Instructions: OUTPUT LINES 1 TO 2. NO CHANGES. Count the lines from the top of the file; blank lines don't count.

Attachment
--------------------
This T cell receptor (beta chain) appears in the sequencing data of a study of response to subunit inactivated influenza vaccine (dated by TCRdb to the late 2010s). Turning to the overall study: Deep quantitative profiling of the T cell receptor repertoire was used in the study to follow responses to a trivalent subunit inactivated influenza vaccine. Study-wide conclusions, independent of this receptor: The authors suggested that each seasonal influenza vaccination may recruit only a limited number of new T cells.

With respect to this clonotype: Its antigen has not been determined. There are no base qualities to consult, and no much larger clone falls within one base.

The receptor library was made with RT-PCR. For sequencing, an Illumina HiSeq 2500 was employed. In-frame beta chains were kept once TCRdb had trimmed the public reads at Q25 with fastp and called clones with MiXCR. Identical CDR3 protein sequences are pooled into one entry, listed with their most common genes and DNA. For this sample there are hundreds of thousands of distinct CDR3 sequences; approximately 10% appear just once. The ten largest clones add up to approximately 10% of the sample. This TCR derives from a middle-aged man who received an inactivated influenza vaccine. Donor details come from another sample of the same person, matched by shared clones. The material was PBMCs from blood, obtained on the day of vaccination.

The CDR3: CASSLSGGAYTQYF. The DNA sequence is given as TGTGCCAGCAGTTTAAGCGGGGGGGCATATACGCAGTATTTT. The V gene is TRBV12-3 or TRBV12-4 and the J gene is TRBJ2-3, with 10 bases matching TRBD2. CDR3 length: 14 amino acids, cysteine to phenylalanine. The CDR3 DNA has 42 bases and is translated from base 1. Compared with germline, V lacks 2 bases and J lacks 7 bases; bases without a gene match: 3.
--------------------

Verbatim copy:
This T cell receptor (beta chain) appears in the sequencing data of a study of response to subunit inactivated influenza vaccine (dated by TCRdb to the late 2010s). Turning to the overall study: Deep quantitative profiling of the T cell receptor repertoire was used in the study to follow responses to a trivalent subunit inactivated influenza vaccine. Study-wide conclusions, independent of this receptor: The authors suggested that each seasonal influenza vaccination may recruit only a limited number of new T cells.

With respect to this clonotype: Its antigen has not been determined. There are no base qualities to consult, and no much larger clone falls within one base.